Ripple shows up because there’s a 5th harmonic in the motor’s flux linkage (and therefore back-emf). From the perspective of the field-oriented control, these harmonics at the phases show up as AC disturbances on the D/Q voltages. The two current loops will try to squash these disturbances, but it’s ability to do so depends on the current loop bandwidth and the magnitude of the disturbances.
The post goes in-depth about causes and introduces Adaptive Feedforward Cancellation. This is a weird technique which has the seemingly magical property of giving your controller infinite gain at a specific frequency – i.e. it will perfectly track a signal at that frequency, or perfectly reject a disturbance at that frequency.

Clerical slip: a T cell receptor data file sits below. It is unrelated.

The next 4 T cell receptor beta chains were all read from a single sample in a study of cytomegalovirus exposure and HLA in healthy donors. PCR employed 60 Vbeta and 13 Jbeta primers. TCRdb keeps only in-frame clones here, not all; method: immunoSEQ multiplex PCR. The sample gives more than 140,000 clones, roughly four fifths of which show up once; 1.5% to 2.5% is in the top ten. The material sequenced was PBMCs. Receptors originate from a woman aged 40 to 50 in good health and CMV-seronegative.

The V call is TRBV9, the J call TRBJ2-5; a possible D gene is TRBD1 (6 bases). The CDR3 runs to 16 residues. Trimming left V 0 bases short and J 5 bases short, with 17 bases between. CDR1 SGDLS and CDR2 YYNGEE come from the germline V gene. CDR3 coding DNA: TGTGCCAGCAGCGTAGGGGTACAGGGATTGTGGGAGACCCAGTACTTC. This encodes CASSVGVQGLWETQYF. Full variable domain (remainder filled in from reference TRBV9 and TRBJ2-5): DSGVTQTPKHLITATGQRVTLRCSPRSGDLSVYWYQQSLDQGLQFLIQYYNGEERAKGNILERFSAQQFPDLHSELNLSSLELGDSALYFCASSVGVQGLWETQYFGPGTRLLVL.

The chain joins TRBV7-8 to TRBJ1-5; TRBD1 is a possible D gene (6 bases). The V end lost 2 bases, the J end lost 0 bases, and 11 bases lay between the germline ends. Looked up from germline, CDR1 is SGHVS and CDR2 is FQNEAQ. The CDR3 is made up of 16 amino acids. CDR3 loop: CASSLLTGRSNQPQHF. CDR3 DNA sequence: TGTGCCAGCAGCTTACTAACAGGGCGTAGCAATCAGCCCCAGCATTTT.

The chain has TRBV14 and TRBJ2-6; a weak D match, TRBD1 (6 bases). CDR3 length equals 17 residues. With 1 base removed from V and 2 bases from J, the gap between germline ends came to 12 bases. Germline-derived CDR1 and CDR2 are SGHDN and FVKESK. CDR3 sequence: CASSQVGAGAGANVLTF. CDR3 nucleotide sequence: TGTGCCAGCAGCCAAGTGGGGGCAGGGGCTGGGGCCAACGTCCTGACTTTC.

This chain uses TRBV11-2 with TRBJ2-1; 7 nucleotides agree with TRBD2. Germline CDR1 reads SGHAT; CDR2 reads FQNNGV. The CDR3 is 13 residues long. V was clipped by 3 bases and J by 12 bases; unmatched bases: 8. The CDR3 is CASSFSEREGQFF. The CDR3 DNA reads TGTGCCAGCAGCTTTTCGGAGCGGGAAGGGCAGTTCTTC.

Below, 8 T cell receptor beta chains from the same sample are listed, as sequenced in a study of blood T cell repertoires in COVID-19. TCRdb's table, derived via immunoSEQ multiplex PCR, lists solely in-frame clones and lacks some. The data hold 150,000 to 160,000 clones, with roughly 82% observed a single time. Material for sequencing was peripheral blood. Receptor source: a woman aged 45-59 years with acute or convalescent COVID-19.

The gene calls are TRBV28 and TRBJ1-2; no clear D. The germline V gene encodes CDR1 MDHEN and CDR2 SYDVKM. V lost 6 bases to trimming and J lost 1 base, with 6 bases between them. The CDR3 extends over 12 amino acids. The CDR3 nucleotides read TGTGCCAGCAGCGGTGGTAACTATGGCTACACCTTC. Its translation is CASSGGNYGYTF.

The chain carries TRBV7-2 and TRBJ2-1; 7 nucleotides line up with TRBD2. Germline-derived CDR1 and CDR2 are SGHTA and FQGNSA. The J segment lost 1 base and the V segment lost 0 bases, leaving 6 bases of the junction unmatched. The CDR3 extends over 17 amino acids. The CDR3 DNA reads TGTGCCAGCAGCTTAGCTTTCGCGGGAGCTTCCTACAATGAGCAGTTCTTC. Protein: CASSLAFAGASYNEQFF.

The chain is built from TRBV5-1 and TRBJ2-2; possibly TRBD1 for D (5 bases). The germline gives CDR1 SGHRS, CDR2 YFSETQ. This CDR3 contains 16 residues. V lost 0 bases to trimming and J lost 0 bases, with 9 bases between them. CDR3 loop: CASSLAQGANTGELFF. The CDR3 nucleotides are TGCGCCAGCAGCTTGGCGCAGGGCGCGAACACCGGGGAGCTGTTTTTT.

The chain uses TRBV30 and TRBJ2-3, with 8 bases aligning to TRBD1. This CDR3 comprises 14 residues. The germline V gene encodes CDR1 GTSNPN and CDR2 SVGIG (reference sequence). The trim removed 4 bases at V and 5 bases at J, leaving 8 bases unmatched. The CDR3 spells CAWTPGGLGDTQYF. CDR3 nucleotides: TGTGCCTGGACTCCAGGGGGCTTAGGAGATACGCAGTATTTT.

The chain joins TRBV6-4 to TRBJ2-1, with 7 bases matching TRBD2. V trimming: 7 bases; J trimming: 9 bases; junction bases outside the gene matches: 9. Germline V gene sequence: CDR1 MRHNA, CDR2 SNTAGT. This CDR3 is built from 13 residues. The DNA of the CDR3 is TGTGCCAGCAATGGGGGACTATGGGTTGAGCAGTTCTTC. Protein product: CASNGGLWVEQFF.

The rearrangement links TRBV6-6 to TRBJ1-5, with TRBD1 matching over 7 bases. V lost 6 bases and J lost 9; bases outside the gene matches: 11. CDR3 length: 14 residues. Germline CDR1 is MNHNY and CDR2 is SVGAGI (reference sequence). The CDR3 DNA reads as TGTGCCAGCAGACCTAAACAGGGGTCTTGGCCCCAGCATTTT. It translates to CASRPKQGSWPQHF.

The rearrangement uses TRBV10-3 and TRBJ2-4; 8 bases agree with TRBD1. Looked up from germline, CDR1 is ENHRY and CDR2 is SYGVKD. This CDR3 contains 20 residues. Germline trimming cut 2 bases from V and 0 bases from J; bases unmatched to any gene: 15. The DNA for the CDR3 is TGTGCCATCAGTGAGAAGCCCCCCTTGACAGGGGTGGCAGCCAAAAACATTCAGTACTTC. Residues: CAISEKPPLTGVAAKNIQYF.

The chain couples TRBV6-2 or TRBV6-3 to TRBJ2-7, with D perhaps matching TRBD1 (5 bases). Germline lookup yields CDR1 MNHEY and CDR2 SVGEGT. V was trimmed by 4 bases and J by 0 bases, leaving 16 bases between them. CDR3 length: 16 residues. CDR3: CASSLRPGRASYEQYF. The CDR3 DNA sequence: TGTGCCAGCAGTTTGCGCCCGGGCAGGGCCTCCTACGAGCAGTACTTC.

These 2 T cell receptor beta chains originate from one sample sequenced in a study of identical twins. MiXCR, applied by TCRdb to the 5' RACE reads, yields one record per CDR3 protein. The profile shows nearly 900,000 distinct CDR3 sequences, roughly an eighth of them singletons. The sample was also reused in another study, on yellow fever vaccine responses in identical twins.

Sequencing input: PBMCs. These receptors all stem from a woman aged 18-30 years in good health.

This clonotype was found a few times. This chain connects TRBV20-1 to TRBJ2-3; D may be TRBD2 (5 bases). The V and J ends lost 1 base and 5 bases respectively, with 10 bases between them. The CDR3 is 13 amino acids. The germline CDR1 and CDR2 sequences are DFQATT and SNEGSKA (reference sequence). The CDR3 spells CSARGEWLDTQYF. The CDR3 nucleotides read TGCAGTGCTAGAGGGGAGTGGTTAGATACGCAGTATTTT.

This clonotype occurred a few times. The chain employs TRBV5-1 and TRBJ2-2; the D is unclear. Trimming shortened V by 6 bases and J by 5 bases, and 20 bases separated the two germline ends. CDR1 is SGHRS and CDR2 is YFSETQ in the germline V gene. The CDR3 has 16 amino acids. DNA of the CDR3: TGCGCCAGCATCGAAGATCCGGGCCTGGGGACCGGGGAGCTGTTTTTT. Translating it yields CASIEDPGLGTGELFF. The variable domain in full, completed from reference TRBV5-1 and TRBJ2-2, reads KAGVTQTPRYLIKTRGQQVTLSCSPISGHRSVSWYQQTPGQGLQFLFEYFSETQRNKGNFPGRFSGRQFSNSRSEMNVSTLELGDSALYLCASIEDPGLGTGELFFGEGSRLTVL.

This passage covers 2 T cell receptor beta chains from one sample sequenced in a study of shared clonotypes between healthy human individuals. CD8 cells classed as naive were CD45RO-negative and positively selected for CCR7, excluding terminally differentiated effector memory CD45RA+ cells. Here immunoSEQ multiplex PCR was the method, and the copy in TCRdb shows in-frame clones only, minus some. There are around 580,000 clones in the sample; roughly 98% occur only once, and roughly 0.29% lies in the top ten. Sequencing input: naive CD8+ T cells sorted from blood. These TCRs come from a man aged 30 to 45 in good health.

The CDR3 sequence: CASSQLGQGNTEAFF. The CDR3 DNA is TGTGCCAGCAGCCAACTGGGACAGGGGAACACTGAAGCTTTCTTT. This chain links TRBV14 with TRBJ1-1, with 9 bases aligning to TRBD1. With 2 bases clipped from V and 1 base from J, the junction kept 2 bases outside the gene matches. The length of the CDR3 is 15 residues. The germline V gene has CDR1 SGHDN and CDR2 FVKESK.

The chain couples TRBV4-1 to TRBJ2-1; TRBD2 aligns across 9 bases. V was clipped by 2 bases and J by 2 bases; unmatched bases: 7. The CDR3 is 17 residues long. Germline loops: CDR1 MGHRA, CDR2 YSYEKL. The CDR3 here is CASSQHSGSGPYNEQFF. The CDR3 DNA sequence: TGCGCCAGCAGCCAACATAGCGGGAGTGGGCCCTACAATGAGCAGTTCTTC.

Make a robot friend with Adafruit’s CRICKIT – A Creative Robotics & Interactive Construction Kit. It’s an add-on to our popular Circuit Playground Express, FEATHER and other platforms to make and program robots with CircuitPython, MakeCode, and Arduino. Start controlling motors, servos, solenoids. You also get signal pins, capacitive touch sensors, a NeoPixel driver and amplified speaker output. It complements & extends your boards so you can still use all the goodies on the microcontroller, now you have a robotics playground as well.